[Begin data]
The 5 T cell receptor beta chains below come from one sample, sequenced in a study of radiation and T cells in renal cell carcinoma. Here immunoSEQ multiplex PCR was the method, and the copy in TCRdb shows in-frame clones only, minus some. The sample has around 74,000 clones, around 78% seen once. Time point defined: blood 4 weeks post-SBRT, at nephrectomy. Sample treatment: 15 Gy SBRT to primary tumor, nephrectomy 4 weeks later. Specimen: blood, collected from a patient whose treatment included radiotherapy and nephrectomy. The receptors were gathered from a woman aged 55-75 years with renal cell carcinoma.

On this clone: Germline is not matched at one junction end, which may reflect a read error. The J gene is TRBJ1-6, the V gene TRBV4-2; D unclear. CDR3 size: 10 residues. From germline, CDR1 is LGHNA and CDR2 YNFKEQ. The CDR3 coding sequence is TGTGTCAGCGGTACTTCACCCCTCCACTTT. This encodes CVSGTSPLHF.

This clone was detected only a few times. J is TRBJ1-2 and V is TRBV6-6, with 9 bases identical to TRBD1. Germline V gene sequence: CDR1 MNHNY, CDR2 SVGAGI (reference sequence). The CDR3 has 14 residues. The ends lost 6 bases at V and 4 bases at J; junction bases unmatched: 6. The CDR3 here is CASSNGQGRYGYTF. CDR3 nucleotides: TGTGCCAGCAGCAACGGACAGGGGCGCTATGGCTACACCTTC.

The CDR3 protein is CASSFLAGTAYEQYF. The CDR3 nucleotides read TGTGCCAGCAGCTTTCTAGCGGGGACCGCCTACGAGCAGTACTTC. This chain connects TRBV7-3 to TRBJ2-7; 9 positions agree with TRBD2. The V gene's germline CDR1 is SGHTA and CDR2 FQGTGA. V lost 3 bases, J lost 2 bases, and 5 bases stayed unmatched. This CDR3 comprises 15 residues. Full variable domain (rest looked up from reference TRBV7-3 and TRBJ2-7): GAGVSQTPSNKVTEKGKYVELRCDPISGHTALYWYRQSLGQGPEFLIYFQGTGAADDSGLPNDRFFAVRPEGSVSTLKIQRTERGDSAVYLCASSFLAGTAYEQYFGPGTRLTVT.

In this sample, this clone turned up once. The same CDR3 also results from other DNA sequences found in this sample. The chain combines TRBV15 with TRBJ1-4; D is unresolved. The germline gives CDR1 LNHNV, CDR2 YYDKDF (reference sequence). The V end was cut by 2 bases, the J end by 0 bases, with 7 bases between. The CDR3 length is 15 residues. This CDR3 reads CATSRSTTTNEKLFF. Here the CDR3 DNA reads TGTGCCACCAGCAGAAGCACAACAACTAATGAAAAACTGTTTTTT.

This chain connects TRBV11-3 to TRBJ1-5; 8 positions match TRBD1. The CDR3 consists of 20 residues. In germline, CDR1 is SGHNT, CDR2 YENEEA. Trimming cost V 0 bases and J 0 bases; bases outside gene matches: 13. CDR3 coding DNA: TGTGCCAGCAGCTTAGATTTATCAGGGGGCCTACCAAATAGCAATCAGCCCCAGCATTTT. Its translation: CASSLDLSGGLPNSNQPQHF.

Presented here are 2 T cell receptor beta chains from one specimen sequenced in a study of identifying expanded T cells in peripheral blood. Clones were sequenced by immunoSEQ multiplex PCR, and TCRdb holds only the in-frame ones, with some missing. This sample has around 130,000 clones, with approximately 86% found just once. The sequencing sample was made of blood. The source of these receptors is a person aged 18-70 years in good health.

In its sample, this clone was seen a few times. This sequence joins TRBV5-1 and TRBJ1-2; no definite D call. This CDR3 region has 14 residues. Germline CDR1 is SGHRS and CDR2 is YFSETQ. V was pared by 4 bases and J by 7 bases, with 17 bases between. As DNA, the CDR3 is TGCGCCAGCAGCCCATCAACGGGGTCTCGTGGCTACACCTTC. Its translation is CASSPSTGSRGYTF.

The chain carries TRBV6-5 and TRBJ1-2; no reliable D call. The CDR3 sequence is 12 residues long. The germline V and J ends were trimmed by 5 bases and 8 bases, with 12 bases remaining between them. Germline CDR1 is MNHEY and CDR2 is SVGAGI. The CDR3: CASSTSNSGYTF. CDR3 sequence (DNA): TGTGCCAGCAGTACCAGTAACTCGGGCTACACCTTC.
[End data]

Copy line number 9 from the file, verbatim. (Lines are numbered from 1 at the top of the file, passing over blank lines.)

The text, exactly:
The chain carries TRBV6-5 and TRBJ1-2; no reliable D call. The CDR3 sequence is 12 residues long. The germline V and J ends were trimmed by 5 bases and 8 bases, with 12 bases remaining between them. Germline CDR1 is MNHEY and CDR2 is SVGAGI. The CDR3: CASSTSNSGYTF. CDR3 sequence (DNA): TGTGCCAGCAGTACCAGTAACTCGGGCTACACCTTC.